Lynwood mayor, 3 council members voted out
Lynwood city leaders thought they had a winner when they proposed a 70,000-seat NFL football stadium in their working-class city.
This week, voters punted the mayor and three council members out of office -- capping years of investigations, allegations of corruption and grandiose ambitions for the city.
Mayor Louis Byrd and council members Fernando Pedroza, Alfreddie Johnson Jr. and Leticia Vasquez were recalled by some 2,300 voters, or about 70% of those who cast ballots in Tuesday’s election, according to unofficial results by the Los Angeles registrar-recorder.
The recall comes four months after five current and former council members were charged by Los Angeles County prosecutors with using public funds to boost their salaries and pay for personal expenses.
The four recalled council members had tried to block the special election, going as far as firing the city clerk. But a judge and then the state Legislature ordered the election to go forward -- under the supervision of county election officials.
The recalled politicians were hurt by the council majority’s passing of a steep water rate hike this year. Pedroza voted against the measure but by then had become linked with Byrd, Vasquez and Johnson, in the minds of many residents.
Only one council member, Maria Santillan -- who often voted differently than her colleagues -- was not targeted for a recall.
But the issues that sealed the recalled politicians’ fate were their dogged interest in building the NFL-style stadium and in commercial development, many observers say. Because those plans would require an entire neighborhood to be torn down, the council majority essentially motivated a large bloc of voters to boot them out of office. Marches and demonstrations at City Hall ensued.
“People just don’t want to be told they may have to give up their homes,” said Jim Morton, who is holding a lead in the race to replace Vasquez. He said incoming council members would pursue the stadium plan at the risk of having very short political careers.
The recall is yet another black eye for Lynwood, about 15 miles south of downtown L.A.
In 2005, former longtime Mayor Paul Richards was convicted of steering $500,000 worth of city contracts to a front corporation he secretly owned. He was sentenced last year to 16 years in federal prison.
Then, two current and three former council members were accused by prosecutors of padding their official $9,600 salaries to receive as much as $100,000 for part-time services.
Byrd and Pedroza were accused of using city credit cards and other municipal funds for personal expenses, including trips abroad and airline tickets for spouses, and in Pedroza’s case, a session with an exotic dancer in Mexico.
The two politicians vehemently denied the allegations. The council members resisted moving forward with the recall, even after county election officials had verified petitions signed by thousands of Lynwood residents. Gov. Arnold Schwarzenegger signed a bill authorizing Los Angeles County officials to take over the recall election.
Some city residents view the political drubbing of the four council members as a highly politicized miscarriage of justice.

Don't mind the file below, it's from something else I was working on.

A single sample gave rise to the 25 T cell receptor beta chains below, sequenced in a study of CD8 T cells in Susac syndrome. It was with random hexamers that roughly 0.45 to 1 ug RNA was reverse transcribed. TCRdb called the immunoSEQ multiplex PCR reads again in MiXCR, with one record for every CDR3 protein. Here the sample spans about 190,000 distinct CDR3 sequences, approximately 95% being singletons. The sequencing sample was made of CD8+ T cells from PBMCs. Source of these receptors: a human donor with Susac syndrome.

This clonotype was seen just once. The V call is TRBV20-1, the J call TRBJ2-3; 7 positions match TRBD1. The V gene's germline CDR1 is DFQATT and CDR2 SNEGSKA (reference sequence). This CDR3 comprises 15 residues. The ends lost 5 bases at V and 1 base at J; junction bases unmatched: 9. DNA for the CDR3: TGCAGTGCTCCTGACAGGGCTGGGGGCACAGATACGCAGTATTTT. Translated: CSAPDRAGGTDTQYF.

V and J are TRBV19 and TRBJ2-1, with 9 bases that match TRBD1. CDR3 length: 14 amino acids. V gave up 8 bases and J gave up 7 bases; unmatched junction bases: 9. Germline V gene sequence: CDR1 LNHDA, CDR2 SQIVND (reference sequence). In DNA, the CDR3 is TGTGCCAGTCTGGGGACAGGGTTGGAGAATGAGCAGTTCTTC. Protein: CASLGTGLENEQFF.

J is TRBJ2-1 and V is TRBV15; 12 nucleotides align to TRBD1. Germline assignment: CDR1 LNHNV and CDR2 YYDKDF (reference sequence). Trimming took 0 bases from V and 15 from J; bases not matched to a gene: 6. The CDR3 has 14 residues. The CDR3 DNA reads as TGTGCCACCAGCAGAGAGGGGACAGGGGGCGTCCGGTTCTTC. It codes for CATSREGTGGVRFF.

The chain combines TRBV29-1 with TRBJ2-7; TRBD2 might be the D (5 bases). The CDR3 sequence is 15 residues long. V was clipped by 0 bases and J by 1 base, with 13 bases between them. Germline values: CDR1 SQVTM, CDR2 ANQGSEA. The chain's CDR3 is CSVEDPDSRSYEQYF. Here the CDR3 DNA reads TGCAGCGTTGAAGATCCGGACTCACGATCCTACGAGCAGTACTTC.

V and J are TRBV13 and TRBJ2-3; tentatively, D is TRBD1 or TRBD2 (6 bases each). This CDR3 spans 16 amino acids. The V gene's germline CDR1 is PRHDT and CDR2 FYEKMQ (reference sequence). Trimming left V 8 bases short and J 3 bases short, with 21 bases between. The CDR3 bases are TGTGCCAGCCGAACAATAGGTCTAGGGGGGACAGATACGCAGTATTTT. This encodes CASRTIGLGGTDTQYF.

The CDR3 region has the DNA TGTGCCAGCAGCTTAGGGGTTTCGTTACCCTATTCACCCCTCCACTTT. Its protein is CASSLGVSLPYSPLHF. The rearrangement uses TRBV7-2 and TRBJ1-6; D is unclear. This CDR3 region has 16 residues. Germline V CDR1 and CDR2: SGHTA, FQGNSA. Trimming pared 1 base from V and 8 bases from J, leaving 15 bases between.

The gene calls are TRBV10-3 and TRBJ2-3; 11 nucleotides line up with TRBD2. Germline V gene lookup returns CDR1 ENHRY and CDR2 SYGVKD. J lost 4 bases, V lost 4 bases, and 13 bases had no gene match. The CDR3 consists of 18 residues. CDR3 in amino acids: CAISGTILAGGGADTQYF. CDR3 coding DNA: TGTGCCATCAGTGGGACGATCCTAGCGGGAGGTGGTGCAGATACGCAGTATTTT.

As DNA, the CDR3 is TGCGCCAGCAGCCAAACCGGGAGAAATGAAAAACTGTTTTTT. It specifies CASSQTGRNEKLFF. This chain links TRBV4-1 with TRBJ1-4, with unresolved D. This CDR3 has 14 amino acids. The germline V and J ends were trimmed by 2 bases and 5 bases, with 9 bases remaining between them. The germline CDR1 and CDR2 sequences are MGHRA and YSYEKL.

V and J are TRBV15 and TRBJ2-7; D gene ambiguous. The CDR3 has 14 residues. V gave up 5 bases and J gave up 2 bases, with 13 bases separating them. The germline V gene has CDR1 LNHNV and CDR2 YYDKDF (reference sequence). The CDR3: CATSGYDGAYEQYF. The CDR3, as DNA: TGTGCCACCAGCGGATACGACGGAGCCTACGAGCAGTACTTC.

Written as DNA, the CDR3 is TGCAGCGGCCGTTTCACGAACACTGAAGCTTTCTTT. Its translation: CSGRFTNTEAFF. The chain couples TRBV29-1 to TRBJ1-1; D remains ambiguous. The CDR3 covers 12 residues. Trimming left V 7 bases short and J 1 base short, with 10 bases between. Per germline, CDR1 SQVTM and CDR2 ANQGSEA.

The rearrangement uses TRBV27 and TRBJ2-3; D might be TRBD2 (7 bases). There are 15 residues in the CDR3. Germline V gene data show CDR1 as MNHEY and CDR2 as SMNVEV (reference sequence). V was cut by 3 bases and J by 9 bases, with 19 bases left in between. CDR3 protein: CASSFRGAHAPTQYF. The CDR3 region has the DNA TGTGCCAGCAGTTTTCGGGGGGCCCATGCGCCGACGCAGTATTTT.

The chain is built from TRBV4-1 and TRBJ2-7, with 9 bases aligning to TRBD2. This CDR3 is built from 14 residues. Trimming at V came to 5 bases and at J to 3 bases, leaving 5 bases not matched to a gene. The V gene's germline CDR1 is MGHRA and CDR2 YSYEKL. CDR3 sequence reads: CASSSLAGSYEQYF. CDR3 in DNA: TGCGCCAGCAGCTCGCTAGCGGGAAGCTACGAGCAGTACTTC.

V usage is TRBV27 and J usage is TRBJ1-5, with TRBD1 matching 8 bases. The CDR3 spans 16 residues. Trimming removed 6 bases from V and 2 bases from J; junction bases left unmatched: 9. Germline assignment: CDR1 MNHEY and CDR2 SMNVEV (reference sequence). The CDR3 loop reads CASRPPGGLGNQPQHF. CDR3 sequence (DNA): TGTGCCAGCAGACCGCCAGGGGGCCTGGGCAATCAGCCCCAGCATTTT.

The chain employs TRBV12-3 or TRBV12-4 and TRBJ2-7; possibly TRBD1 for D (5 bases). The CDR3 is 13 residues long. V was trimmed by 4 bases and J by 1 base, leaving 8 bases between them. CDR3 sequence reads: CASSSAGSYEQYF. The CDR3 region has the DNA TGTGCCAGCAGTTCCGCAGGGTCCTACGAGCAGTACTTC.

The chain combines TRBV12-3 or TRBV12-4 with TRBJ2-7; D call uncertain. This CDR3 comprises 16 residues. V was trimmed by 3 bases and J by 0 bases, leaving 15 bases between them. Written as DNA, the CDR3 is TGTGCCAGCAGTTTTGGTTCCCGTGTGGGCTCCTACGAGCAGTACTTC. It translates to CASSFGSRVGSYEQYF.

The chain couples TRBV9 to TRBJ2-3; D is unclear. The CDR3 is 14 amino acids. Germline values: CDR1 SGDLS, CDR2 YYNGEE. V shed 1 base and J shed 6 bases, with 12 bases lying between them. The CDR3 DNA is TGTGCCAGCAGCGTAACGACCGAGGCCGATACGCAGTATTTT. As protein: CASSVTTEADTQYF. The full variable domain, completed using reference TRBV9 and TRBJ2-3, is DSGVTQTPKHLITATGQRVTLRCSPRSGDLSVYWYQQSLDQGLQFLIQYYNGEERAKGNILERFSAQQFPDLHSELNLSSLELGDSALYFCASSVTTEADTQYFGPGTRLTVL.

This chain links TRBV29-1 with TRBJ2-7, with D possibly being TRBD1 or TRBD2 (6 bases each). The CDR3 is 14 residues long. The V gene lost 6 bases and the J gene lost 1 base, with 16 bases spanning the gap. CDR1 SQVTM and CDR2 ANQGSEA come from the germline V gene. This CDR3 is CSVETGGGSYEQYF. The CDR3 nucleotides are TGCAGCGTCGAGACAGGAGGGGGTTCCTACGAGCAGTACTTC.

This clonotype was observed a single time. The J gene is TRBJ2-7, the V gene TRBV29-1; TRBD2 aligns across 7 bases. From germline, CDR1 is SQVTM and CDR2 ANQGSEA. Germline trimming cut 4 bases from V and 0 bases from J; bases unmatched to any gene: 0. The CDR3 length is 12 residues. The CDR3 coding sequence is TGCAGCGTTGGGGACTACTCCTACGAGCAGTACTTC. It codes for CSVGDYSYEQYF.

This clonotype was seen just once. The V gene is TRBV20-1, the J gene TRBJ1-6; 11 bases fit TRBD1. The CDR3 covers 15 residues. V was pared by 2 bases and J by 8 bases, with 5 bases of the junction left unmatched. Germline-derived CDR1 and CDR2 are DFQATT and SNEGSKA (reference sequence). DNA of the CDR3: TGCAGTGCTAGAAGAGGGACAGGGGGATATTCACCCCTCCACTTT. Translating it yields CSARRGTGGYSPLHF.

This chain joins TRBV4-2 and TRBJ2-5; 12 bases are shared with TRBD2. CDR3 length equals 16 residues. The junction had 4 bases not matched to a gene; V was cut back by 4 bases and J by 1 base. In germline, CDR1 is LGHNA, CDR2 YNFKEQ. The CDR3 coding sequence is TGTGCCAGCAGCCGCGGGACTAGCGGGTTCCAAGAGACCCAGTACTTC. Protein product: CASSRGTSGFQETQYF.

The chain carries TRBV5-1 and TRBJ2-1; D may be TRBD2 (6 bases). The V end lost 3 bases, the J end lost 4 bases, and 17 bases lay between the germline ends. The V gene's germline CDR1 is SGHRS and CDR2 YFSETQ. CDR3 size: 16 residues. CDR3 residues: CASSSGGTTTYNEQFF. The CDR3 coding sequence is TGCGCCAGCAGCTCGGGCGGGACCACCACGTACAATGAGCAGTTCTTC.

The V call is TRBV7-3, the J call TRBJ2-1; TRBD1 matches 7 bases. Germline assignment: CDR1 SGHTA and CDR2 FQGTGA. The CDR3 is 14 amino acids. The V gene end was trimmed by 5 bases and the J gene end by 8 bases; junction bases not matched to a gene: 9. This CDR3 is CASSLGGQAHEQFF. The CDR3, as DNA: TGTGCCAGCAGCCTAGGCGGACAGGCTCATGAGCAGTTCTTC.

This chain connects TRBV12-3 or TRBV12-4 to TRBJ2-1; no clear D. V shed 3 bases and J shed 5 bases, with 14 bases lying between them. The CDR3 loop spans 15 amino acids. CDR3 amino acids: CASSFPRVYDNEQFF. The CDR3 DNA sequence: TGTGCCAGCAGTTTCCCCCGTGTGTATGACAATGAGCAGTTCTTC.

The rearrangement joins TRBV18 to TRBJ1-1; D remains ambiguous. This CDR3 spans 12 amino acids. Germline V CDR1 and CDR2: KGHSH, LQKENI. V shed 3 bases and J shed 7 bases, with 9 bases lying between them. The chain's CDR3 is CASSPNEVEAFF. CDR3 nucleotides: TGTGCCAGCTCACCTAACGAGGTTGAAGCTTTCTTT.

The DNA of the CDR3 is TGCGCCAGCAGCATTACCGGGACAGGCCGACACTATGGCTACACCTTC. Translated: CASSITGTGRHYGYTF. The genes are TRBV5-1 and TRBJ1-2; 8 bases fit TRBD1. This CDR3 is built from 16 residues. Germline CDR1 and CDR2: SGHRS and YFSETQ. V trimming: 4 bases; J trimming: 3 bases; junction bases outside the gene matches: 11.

“We all want what’s best for this city, but it seemed that the one who screams the loudest is the one who is heard,” said Lorene Reed, a longtime Lynwood activist and city commissioner. “Right now, Lynwood is in deep trouble.”
The situation is so unusual that county election officials had to ask questions of the county counsel to figure out what should happen next. In 2003, three council members and a treasurer in the city of South Gate were recalled by voters, but that’s the only other example of a city council that has undergone a drastic change, said Dean Logan, the county’s chief deputy registrar-recorder.
“Certainly we have seen recall efforts in cities for one or two officials, but this is pretty unusual,” Logan said. “It’s not typical for us to even run these elections, but the Legislature intervened here.”
Once county election officials certify the election results, that certification will have to be signed by the county Board of Supervisors, Logan said, probably on Oct. 16. Normally the remaining City Council members seat their new colleagues, but because there is only one incumbent left, another government body of the city of Lynwood will have to do that, he said.
Lynwood City Manager Roger Haley, who came from Long Beach in August, said he expected city staff and county officials to talk at length about the next steps. He is optimistic about the city’s future, even as potentially drastic changes loom.
“I believe with all my heart that this city, in the next few years, will probably be one of the better cities in the Southland,” Haley said.
Alfredo Flores, J. “Tony” Martinez, Ramon Rodriguez and Morton are on track to become the new council members, although county officials caution that 250 to 300 absentee and provisional ballots have yet to be counted. Even if Morton and Flores win, they will face an immediate test Nov. 6 because Byrd and Vasquez’s seats are up for regular election.
Morton knows there is no time for rest.
“I’ve got to keep running right now because of the November election,” he said. “I really can’t even slow down.”